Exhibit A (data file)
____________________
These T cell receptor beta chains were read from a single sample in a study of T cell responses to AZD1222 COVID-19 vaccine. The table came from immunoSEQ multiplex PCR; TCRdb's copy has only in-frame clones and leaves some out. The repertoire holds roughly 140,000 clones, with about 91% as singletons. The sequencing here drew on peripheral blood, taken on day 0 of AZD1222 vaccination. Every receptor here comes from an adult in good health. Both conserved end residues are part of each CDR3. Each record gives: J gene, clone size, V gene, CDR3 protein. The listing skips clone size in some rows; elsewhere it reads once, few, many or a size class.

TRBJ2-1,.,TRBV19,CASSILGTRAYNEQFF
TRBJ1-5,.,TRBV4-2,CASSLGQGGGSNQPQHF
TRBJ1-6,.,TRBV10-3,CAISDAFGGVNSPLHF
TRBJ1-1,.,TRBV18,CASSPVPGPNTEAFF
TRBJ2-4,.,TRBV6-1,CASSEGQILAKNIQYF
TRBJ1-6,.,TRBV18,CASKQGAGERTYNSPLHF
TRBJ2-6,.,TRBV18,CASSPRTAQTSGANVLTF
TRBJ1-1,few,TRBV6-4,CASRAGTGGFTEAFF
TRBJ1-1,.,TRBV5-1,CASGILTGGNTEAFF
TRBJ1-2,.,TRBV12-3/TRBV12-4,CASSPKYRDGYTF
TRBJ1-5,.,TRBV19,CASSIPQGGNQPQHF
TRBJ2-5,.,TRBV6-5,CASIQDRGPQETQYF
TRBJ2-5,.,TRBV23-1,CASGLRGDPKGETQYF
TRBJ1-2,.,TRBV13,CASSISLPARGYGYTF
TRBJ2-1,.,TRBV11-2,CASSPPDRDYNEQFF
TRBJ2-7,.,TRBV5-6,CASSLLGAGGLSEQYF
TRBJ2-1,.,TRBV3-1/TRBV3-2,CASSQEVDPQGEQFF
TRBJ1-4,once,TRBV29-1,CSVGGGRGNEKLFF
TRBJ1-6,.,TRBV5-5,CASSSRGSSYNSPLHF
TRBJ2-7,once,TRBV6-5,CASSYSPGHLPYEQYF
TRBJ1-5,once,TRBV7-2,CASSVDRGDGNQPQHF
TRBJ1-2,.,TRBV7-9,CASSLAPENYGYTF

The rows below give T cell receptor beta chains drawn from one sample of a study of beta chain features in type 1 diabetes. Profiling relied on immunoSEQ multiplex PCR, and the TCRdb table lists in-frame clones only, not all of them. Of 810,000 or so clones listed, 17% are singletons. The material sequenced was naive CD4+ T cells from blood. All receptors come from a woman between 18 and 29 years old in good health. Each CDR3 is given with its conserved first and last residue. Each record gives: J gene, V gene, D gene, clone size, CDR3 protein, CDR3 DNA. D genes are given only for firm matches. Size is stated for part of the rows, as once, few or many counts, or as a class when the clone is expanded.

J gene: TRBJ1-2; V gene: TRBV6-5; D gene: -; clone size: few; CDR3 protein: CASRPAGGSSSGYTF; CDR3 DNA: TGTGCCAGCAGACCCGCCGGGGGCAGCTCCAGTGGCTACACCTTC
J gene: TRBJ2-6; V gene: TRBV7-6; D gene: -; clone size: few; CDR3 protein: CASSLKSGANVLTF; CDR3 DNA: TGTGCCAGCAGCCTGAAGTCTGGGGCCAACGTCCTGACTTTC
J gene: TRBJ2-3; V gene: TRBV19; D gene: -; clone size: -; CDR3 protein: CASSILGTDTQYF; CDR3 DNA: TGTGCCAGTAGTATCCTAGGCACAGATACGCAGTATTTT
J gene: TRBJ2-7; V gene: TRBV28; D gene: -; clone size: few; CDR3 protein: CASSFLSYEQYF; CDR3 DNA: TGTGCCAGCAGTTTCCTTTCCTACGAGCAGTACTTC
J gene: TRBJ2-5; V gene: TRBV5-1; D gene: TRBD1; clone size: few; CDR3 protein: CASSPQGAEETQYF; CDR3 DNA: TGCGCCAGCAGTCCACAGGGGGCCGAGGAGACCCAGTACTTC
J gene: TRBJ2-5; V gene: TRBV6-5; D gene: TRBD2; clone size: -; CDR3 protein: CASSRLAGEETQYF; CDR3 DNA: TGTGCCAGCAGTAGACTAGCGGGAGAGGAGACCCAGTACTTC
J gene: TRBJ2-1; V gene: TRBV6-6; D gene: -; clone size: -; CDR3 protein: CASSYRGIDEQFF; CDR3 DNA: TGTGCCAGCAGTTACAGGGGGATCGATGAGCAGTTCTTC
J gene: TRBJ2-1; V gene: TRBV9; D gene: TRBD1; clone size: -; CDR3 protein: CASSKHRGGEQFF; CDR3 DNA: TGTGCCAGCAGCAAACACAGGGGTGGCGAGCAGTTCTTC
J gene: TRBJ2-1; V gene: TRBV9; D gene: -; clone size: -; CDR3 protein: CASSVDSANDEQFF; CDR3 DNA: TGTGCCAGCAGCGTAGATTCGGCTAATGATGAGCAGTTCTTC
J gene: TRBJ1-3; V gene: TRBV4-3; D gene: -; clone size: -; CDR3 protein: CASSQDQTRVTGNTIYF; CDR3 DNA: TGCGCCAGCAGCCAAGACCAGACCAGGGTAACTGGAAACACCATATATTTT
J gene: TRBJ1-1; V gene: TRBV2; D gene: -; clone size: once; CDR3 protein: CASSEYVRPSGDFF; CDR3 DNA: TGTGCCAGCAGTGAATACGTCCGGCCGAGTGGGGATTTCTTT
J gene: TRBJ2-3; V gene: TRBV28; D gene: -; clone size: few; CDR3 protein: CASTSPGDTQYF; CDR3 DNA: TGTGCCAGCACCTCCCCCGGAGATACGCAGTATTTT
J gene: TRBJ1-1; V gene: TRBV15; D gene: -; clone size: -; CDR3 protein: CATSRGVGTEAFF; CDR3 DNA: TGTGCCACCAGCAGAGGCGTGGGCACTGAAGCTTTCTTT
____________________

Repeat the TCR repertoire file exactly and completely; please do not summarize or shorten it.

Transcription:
These T cell receptor beta chains were read from a single sample in a study of T cell responses to AZD1222 COVID-19 vaccine. The table came from immunoSEQ multiplex PCR; TCRdb's copy has only in-frame clones and leaves some out. The repertoire holds roughly 140,000 clones, with about 91% as singletons. The sequencing here drew on peripheral blood, taken on day 0 of AZD1222 vaccination. Every receptor here comes from an adult in good health. Both conserved end residues are part of each CDR3. Each record gives: J gene, clone size, V gene, CDR3 protein. The listing skips clone size in some rows; elsewhere it reads once, few, many or a size class.

TRBJ2-1,.,TRBV19,CASSILGTRAYNEQFF
TRBJ1-5,.,TRBV4-2,CASSLGQGGGSNQPQHF
TRBJ1-6,.,TRBV10-3,CAISDAFGGVNSPLHF
TRBJ1-1,.,TRBV18,CASSPVPGPNTEAFF
TRBJ2-4,.,TRBV6-1,CASSEGQILAKNIQYF
TRBJ1-6,.,TRBV18,CASKQGAGERTYNSPLHF
TRBJ2-6,.,TRBV18,CASSPRTAQTSGANVLTF
TRBJ1-1,few,TRBV6-4,CASRAGTGGFTEAFF
TRBJ1-1,.,TRBV5-1,CASGILTGGNTEAFF
TRBJ1-2,.,TRBV12-3/TRBV12-4,CASSPKYRDGYTF
TRBJ1-5,.,TRBV19,CASSIPQGGNQPQHF
TRBJ2-5,.,TRBV6-5,CASIQDRGPQETQYF
TRBJ2-5,.,TRBV23-1,CASGLRGDPKGETQYF
TRBJ1-2,.,TRBV13,CASSISLPARGYGYTF
TRBJ2-1,.,TRBV11-2,CASSPPDRDYNEQFF
TRBJ2-7,.,TRBV5-6,CASSLLGAGGLSEQYF
TRBJ2-1,.,TRBV3-1/TRBV3-2,CASSQEVDPQGEQFF
TRBJ1-4,once,TRBV29-1,CSVGGGRGNEKLFF
TRBJ1-6,.,TRBV5-5,CASSSRGSSYNSPLHF
TRBJ2-7,once,TRBV6-5,CASSYSPGHLPYEQYF
TRBJ1-5,once,TRBV7-2,CASSVDRGDGNQPQHF
TRBJ1-2,.,TRBV7-9,CASSLAPENYGYTF

The rows below give T cell receptor beta chains drawn from one sample of a study of beta chain features in type 1 diabetes. Profiling relied on immunoSEQ multiplex PCR, and the TCRdb table lists in-frame clones only, not all of them. Of 810,000 or so clones listed, 17% are singletons. The material sequenced was naive CD4+ T cells from blood. All receptors come from a woman between 18 and 29 years old in good health. Each CDR3 is given with its conserved first and last residue. Each record gives: J gene, V gene, D gene, clone size, CDR3 protein, CDR3 DNA. D genes are given only for firm matches. Size is stated for part of the rows, as once, few or many counts, or as a class when the clone is expanded.

J gene: TRBJ1-2; V gene: TRBV6-5; D gene: -; clone size: few; CDR3 protein: CASRPAGGSSSGYTF; CDR3 DNA: TGTGCCAGCAGACCCGCCGGGGGCAGCTCCAGTGGCTACACCTTC
J gene: TRBJ2-6; V gene: TRBV7-6; D gene: -; clone size: few; CDR3 protein: CASSLKSGANVLTF; CDR3 DNA: TGTGCCAGCAGCCTGAAGTCTGGGGCCAACGTCCTGACTTTC
J gene: TRBJ2-3; V gene: TRBV19; D gene: -; clone size: -; CDR3 protein: CASSILGTDTQYF; CDR3 DNA: TGTGCCAGTAGTATCCTAGGCACAGATACGCAGTATTTT
J gene: TRBJ2-7; V gene: TRBV28; D gene: -; clone size: few; CDR3 protein: CASSFLSYEQYF; CDR3 DNA: TGTGCCAGCAGTTTCCTTTCCTACGAGCAGTACTTC
J gene: TRBJ2-5; V gene: TRBV5-1; D gene: TRBD1; clone size: few; CDR3 protein: CASSPQGAEETQYF; CDR3 DNA: TGCGCCAGCAGTCCACAGGGGGCCGAGGAGACCCAGTACTTC
J gene: TRBJ2-5; V gene: TRBV6-5; D gene: TRBD2; clone size: -; CDR3 protein: CASSRLAGEETQYF; CDR3 DNA: TGTGCCAGCAGTAGACTAGCGGGAGAGGAGACCCAGTACTTC
J gene: TRBJ2-1; V gene: TRBV6-6; D gene: -; clone size: -; CDR3 protein: CASSYRGIDEQFF; CDR3 DNA: TGTGCCAGCAGTTACAGGGGGATCGATGAGCAGTTCTTC
J gene: TRBJ2-1; V gene: TRBV9; D gene: TRBD1; clone size: -; CDR3 protein: CASSKHRGGEQFF; CDR3 DNA: TGTGCCAGCAGCAAACACAGGGGTGGCGAGCAGTTCTTC
J gene: TRBJ2-1; V gene: TRBV9; D gene: -; clone size: -; CDR3 protein: CASSVDSANDEQFF; CDR3 DNA: TGTGCCAGCAGCGTAGATTCGGCTAATGATGAGCAGTTCTTC
J gene: TRBJ1-3; V gene: TRBV4-3; D gene: -; clone size: -; CDR3 protein: CASSQDQTRVTGNTIYF; CDR3 DNA: TGCGCCAGCAGCCAAGACCAGACCAGGGTAACTGGAAACACCATATATTTT
J gene: TRBJ1-1; V gene: TRBV2; D gene: -; clone size: once; CDR3 protein: CASSEYVRPSGDFF; CDR3 DNA: TGTGCCAGCAGTGAATACGTCCGGCCGAGTGGGGATTTCTTT
J gene: TRBJ2-3; V gene: TRBV28; D gene: -; clone size: few; CDR3 protein: CASTSPGDTQYF; CDR3 DNA: TGTGCCAGCACCTCCCCCGGAGATACGCAGTATTTT
J gene: TRBJ1-1; V gene: TRBV15; D gene: -; clone size: -; CDR3 protein: CATSRGVGTEAFF; CDR3 DNA: TGTGCCACCAGCAGAGGCGTGGGCACTGAAGCTTTCTTT